Fit For Life
Fit For Life Exercise Newsletter!
This week we are looking into #osteoporosis!
What is Osteoporosis?
Osteoporosis, meaning porous bones, is a common disease which causes your bones to become weak and brittle. This increases your risk of having a fracture e.g. from a fall.
Bone is a living tissue that is constantly being broken down and replaced. In osteoporosis, you don’t replace enough bone tissue for that which you have lost. Normal bone structure looks like honeycomb when viewed under a microscope. When osteoporosis occurs, the holes and spaces in the honeycomb are much larger than in healthy bone. Osteoporotic bones have lost density or mass and contain abnormal tissue structure. As bones become less dense, they weaken and are more likely to break.
Signs & symptoms of Osteoporosis
Osteoporosis is sometimes called the silent disease as it doesn’t present with significant signs and symptoms in the early stages. Often the first sign of osteoporosis is a fracture. We regularly work with Older Adults with osteoporosis who may have had wrist, hip or pelvic fractures after a fall. Vertebral body and rib fractures can be common in Older Adults also, though often these occur without significant load or accident.
Signs and symptoms of undiagnosed osteoporosis may include:
- Sudden, severe episodes of upper, mid or lower back pain (may be due to vertebral body collapse or fracture)
- Loss of height (>2cm) is a red flag, especially if they have back pain or their posture has changed.
- Kyphotic (stooped) posture or a ‘hump’ developing in the back. Research shows that every 6-12 months this person may develop another vertebral collapse. This also causes the person’s center of gravity to change which can increase their risk of falls.
- A broken bone from a slip or fall especially if multiple fractures and/or the load was low. Also, if a person has an unexplained fracture, they should have a DXA scan.
- Change in body shape or size. A person with osteoporosis may lose height and become kyphotic (due to vertebral collapse) which may progress to their rib cage resting lower or on their pelvis. This may lead to a pot belly and can cause pain and difficulty breathing and swallowing.
Osteoporosis is diagnosed with a DXA scan. Your GP will also assess you and may do other tests to determine if something is contributing to your osteoporosis. Osteopenia is the early stage of osteoporosis. Following your DXA scan you may be diagnosed with osteoporosis or mild, moderate or severe osteopenia. There are lots of risk factors for osteoporosis and certain medications can increase your risk. A comprehensive list can be found here: https://www.irishosteoporosis.ie/about-osteoporosis/risk-factors/
Benefits of exercise for Osteoporosis:
- Increase your muscle strength
- Improve your balance
- Decrease your risk of falls and bone fracture
- Maintain or improve your posture
- Relieve or decrease pain
Recommended exercise for osteoporosis:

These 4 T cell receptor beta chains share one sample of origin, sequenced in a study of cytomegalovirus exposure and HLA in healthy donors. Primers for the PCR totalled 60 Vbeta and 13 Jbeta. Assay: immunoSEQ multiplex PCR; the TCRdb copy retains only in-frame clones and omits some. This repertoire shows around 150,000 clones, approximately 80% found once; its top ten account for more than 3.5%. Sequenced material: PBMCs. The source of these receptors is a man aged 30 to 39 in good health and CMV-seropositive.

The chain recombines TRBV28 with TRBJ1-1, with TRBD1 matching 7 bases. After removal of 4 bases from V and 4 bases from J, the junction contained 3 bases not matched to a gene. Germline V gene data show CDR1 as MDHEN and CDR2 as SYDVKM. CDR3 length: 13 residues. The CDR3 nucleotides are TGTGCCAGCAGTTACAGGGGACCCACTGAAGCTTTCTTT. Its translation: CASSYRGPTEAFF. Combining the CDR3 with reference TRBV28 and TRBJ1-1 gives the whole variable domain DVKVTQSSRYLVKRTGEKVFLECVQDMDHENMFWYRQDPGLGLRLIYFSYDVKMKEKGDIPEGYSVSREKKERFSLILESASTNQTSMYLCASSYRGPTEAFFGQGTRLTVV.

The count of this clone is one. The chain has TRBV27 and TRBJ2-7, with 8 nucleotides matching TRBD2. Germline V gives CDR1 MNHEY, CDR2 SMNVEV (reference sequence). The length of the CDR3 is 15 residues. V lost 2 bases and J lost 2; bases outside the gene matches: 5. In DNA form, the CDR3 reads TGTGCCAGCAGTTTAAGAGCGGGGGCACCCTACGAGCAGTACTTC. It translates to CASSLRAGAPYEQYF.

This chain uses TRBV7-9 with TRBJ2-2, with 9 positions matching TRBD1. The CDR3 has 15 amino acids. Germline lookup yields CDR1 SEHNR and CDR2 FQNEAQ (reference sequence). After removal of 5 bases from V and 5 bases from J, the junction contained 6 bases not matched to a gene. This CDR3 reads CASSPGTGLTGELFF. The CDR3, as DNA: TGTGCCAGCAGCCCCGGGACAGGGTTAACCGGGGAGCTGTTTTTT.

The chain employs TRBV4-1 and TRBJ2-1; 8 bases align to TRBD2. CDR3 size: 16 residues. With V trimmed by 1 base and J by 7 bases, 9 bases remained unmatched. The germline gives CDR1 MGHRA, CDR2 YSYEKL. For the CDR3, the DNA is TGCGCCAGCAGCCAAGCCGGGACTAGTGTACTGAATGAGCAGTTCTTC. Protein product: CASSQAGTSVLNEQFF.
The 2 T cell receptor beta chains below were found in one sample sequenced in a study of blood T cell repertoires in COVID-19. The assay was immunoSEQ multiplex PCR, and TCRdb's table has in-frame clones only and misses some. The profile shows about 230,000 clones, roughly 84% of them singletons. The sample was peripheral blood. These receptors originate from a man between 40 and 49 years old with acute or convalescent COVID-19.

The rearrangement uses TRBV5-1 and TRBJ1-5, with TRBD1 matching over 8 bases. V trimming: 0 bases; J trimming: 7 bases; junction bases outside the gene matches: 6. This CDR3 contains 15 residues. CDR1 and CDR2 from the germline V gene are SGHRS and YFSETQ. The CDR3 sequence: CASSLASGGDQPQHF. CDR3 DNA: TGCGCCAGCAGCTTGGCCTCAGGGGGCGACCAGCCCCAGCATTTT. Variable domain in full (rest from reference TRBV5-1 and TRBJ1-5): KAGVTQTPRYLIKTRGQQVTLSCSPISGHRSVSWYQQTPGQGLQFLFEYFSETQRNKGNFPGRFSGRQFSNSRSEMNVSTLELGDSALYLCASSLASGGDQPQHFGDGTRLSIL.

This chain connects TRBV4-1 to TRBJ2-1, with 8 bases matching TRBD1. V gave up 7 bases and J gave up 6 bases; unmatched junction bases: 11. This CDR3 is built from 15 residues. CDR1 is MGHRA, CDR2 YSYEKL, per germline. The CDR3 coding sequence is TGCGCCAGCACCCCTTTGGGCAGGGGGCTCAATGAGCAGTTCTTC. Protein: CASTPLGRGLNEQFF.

- Weight bearing physical activity 30mins exercise per day (~5 days per week); e.g. walking & add a couple of times walking up/downstairs
- Posture awareness and exercises daily
- ROM & Flexibility exercises (see previous newsletters)
- Stability and balance exercises daily e.g. Tai Chi – very important for falls prevention.
- Strength training exercise's x2 per week: very important for lower limb and the back and for falls prevention.
*Exercise must be tailored to the individual.
See Irish Osteoporosis Society factsheets: https://www.irishosteoporosis.ie/factsheets-about-osteoporosis/
- High-impact exercises e.g. jumping
- Jerky, rapid movements
- Bending forward and twist your waist or reaching to your toes with your legs straight
- Lifting heavy things or excessive weights
- Vibration machines
- Dynamic abdominal exercises e.g. ab curls
Week 8 exercise program
Below you will find examples of exercises that may be suitable for someone with Osteoporosis. This really will depend on the person’s functional ability and the progression of their osteoporosis. It should be individualised and prescribed by a qualified therapist. Please review the range of motion and posture exercises in the previous newsletters too, as those may be suitable also!
1. Daily walking program – the Older Adult should do walking or other aerobic weight bearing exercise most days of the week, aiming towards the guidelines of 150mins moderate intensity per week.
2. ROM (range of motion) and posture exercises – do on most days, see previous newsletters for examples.
3. Strength training x2 per week – see below for examples of strength exercises. This really will depend on the person’s functional ability and the progression of their osteoporosis. It should be individualised and prescribed by a qualified therapist.
4. Balance training – should be done a couple of times per week. This really will depend on the person’s functional ability and the progression of their osteoporosis. It should be individualised and prescribed by a qualified therapist.
You can download the home exercise program here:
Patricia O'Donnell GSR CAT BSc MSc